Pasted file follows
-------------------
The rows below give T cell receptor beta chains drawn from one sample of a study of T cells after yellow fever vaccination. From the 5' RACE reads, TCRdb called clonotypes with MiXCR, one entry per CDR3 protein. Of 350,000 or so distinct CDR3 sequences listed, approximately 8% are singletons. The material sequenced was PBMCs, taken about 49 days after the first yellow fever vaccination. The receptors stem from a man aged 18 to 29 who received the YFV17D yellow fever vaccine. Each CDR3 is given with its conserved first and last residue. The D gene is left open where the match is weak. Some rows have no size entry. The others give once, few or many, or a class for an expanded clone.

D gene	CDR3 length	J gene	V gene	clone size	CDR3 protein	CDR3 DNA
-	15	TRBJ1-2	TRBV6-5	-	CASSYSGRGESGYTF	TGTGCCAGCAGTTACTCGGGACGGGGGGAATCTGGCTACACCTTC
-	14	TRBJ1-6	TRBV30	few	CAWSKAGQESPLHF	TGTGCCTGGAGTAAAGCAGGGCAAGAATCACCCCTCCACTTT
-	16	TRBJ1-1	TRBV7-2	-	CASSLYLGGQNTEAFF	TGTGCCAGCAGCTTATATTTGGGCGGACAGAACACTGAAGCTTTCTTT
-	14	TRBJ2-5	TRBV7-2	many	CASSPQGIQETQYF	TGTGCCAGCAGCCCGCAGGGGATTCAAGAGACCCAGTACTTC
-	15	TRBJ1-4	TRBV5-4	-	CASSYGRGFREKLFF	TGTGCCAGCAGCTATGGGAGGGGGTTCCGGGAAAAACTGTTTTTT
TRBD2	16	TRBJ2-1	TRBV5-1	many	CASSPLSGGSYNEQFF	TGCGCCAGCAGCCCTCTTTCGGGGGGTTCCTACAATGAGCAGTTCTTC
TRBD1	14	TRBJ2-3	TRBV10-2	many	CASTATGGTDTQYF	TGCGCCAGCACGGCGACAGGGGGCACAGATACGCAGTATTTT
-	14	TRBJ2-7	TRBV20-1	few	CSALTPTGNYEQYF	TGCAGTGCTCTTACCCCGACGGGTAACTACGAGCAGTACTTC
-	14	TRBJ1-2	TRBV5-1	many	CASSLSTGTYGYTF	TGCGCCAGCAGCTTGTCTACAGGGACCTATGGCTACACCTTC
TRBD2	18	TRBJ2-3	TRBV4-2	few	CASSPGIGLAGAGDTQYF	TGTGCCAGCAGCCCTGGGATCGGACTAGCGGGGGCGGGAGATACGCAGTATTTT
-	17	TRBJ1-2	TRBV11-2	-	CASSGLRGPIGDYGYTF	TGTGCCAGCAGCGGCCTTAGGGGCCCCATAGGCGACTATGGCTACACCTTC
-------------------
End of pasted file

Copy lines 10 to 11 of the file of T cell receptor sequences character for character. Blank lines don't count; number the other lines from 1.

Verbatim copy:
-	14	TRBJ2-7	TRBV20-1	few	CSALTPTGNYEQYF	TGCAGTGCTCTTACCCCGACGGGTAACTACGAGCAGTACTTC
-	14	TRBJ1-2	TRBV5-1	many	CASSLSTGTYGYTF	TGCGCCAGCAGCTTGTCTACAGGGACCTATGGCTACACCTTC